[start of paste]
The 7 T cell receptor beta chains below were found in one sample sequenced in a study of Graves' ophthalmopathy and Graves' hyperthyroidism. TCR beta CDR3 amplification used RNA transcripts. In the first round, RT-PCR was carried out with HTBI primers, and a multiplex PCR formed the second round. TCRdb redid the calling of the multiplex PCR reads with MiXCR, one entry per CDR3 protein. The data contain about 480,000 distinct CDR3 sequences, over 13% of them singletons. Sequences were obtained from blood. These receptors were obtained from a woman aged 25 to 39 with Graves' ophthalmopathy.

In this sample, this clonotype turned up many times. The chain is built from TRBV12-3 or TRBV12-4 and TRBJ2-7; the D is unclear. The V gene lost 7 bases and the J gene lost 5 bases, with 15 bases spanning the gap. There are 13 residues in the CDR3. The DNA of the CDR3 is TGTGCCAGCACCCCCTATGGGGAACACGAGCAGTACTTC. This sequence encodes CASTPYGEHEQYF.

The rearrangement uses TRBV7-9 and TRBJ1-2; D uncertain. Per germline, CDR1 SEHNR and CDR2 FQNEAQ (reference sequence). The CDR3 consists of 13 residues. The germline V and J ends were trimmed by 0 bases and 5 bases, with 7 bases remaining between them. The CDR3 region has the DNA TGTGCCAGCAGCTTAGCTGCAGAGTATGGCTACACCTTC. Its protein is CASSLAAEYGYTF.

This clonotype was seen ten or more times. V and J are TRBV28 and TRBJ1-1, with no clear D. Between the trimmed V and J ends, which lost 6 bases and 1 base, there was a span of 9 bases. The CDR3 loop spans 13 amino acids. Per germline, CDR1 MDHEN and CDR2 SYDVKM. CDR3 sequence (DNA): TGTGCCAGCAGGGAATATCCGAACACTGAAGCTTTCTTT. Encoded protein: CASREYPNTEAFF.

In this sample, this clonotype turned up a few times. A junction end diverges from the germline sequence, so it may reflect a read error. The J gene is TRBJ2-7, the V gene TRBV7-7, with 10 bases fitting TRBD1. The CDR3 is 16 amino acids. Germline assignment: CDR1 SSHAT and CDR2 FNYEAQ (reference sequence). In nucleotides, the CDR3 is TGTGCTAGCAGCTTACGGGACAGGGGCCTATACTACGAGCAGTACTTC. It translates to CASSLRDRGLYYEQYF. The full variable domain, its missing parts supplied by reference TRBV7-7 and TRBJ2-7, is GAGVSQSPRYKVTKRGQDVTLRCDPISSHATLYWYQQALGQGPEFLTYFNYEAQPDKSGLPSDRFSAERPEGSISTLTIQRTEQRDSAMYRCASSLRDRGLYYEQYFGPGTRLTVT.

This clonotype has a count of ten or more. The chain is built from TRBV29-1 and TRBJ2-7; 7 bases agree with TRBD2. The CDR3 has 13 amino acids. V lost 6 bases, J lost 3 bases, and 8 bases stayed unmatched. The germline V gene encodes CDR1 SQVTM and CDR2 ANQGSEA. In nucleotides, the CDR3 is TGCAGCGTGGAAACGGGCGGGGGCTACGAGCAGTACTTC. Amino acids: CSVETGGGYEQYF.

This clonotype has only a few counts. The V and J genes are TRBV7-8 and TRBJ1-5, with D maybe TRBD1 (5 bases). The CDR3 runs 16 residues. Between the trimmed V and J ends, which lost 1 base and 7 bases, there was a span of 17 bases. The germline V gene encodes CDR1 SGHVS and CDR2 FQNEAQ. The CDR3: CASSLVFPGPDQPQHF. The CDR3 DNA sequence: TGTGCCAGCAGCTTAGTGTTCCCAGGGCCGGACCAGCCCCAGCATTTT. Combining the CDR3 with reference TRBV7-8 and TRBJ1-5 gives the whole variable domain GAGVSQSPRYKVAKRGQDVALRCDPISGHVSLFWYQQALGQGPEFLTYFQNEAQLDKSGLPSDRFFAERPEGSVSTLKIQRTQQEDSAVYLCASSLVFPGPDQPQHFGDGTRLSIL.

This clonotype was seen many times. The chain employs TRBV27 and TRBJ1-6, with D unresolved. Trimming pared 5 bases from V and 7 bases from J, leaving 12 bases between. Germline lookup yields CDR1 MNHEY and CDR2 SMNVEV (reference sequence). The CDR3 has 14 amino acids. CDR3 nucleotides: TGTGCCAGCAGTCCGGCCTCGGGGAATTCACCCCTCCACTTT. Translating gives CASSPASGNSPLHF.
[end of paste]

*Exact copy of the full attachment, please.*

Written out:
The 7 T cell receptor beta chains below were found in one sample sequenced in a study of Graves' ophthalmopathy and Graves' hyperthyroidism. TCR beta CDR3 amplification used RNA transcripts. In the first round, RT-PCR was carried out with HTBI primers, and a multiplex PCR formed the second round. TCRdb redid the calling of the multiplex PCR reads with MiXCR, one entry per CDR3 protein. The data contain about 480,000 distinct CDR3 sequences, over 13% of them singletons. Sequences were obtained from blood. These receptors were obtained from a woman aged 25 to 39 with Graves' ophthalmopathy.

In this sample, this clonotype turned up many times. The chain is built from TRBV12-3 or TRBV12-4 and TRBJ2-7; the D is unclear. The V gene lost 7 bases and the J gene lost 5 bases, with 15 bases spanning the gap. There are 13 residues in the CDR3. The DNA of the CDR3 is TGTGCCAGCACCCCCTATGGGGAACACGAGCAGTACTTC. This sequence encodes CASTPYGEHEQYF.

The rearrangement uses TRBV7-9 and TRBJ1-2; D uncertain. Per germline, CDR1 SEHNR and CDR2 FQNEAQ (reference sequence). The CDR3 consists of 13 residues. The germline V and J ends were trimmed by 0 bases and 5 bases, with 7 bases remaining between them. The CDR3 region has the DNA TGTGCCAGCAGCTTAGCTGCAGAGTATGGCTACACCTTC. Its protein is CASSLAAEYGYTF.

This clonotype was seen ten or more times. V and J are TRBV28 and TRBJ1-1, with no clear D. Between the trimmed V and J ends, which lost 6 bases and 1 base, there was a span of 9 bases. The CDR3 loop spans 13 amino acids. Per germline, CDR1 MDHEN and CDR2 SYDVKM. CDR3 sequence (DNA): TGTGCCAGCAGGGAATATCCGAACACTGAAGCTTTCTTT. Encoded protein: CASREYPNTEAFF.

In this sample, this clonotype turned up a few times. A junction end diverges from the germline sequence, so it may reflect a read error. The J gene is TRBJ2-7, the V gene TRBV7-7, with 10 bases fitting TRBD1. The CDR3 is 16 amino acids. Germline assignment: CDR1 SSHAT and CDR2 FNYEAQ (reference sequence). In nucleotides, the CDR3 is TGTGCTAGCAGCTTACGGGACAGGGGCCTATACTACGAGCAGTACTTC. It translates to CASSLRDRGLYYEQYF. The full variable domain, its missing parts supplied by reference TRBV7-7 and TRBJ2-7, is GAGVSQSPRYKVTKRGQDVTLRCDPISSHATLYWYQQALGQGPEFLTYFNYEAQPDKSGLPSDRFSAERPEGSISTLTIQRTEQRDSAMYRCASSLRDRGLYYEQYFGPGTRLTVT.

This clonotype has a count of ten or more. The chain is built from TRBV29-1 and TRBJ2-7; 7 bases agree with TRBD2. The CDR3 has 13 amino acids. V lost 6 bases, J lost 3 bases, and 8 bases stayed unmatched. The germline V gene encodes CDR1 SQVTM and CDR2 ANQGSEA. In nucleotides, the CDR3 is TGCAGCGTGGAAACGGGCGGGGGCTACGAGCAGTACTTC. Amino acids: CSVETGGGYEQYF.

This clonotype has only a few counts. The V and J genes are TRBV7-8 and TRBJ1-5, with D maybe TRBD1 (5 bases). The CDR3 runs 16 residues. Between the trimmed V and J ends, which lost 1 base and 7 bases, there was a span of 17 bases. The germline V gene encodes CDR1 SGHVS and CDR2 FQNEAQ. The CDR3: CASSLVFPGPDQPQHF. The CDR3 DNA sequence: TGTGCCAGCAGCTTAGTGTTCCCAGGGCCGGACCAGCCCCAGCATTTT. Combining the CDR3 with reference TRBV7-8 and TRBJ1-5 gives the whole variable domain GAGVSQSPRYKVAKRGQDVALRCDPISGHVSLFWYQQALGQGPEFLTYFQNEAQLDKSGLPSDRFFAERPEGSVSTLKIQRTQQEDSAVYLCASSLVFPGPDQPQHFGDGTRLSIL.

This clonotype was seen many times. The chain employs TRBV27 and TRBJ1-6, with D unresolved. Trimming pared 5 bases from V and 7 bases from J, leaving 12 bases between. Germline lookup yields CDR1 MNHEY and CDR2 SMNVEV (reference sequence). The CDR3 has 14 amino acids. CDR3 nucleotides: TGTGCCAGCAGTCCGGCCTCGGGGAATTCACCCCTCCACTTT. Translating gives CASSPASGNSPLHF.